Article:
This project will examine three questions: (1) Is the risk of non-lethal criminal victimization among persons and households in the US significantly influenced by neighborhood immigrant concentration? (2) Is the likelihood of police notification among crime victims significantly influenced by neighborhood immigrant concentration? and (3) Do the effects of neighborhood immigrant concentration on victimization risk and police notification differ by individual race and ethnicity, and across counties that exhibit variability in immigration history, minority political incorporation, and the nature of policing?
These questions will be addressed by linking data on victimization and police notification from more than 600,000 household and 1 million person interviews from the 2007-2014 restricted-use NCVS to data from the American Community Survey and other sources. This project will advance understanding by: (1) offering the first nationwide analysis of the influence of neighborhood immigrant concentration on reporting crime to the police; (2) reevaluating the impact of neighborhood immigrant concentration on crime with data that include incidents both reported and unreported to the police; and (3) considering multiple measures of neighborhood immigrant concentration (the percentage foreign born, neighborhood spatial clustering or isolation of the foreign born, and foreign born concentration for Latinos and Asians).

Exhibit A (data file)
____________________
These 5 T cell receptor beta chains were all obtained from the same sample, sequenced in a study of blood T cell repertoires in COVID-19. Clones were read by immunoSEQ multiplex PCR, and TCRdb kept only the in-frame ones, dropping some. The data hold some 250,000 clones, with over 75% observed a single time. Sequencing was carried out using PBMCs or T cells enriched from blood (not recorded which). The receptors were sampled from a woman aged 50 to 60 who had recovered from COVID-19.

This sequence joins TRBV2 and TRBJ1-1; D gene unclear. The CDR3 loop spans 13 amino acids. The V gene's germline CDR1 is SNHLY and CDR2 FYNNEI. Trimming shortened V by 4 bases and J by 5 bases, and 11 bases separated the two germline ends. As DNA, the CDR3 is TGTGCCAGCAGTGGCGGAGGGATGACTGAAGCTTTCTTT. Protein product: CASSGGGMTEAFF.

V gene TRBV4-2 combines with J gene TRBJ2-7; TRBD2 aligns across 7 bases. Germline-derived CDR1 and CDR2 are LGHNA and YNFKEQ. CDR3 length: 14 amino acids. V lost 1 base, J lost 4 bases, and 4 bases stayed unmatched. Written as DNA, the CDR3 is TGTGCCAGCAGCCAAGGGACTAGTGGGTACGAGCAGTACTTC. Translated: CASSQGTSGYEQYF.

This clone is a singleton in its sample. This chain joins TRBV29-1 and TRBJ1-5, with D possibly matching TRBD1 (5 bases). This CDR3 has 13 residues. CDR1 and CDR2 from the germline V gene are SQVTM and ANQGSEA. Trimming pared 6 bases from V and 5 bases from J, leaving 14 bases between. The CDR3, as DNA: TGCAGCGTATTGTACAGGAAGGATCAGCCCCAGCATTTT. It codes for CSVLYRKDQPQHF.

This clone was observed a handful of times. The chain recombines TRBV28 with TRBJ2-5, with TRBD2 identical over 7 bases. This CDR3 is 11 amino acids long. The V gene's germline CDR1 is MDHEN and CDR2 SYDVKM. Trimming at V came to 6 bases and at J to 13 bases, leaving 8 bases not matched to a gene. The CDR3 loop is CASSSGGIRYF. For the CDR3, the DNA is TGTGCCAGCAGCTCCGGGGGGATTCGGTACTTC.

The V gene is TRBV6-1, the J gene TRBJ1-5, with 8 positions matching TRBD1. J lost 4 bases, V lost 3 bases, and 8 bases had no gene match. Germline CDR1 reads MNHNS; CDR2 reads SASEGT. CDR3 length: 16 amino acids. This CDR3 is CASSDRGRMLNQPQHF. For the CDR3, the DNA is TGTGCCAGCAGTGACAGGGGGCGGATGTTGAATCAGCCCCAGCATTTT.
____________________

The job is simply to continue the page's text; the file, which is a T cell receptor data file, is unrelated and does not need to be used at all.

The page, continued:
|Effective start/end date||9/1/16 → 8/31/19|
- National Science Foundation: $81,110.00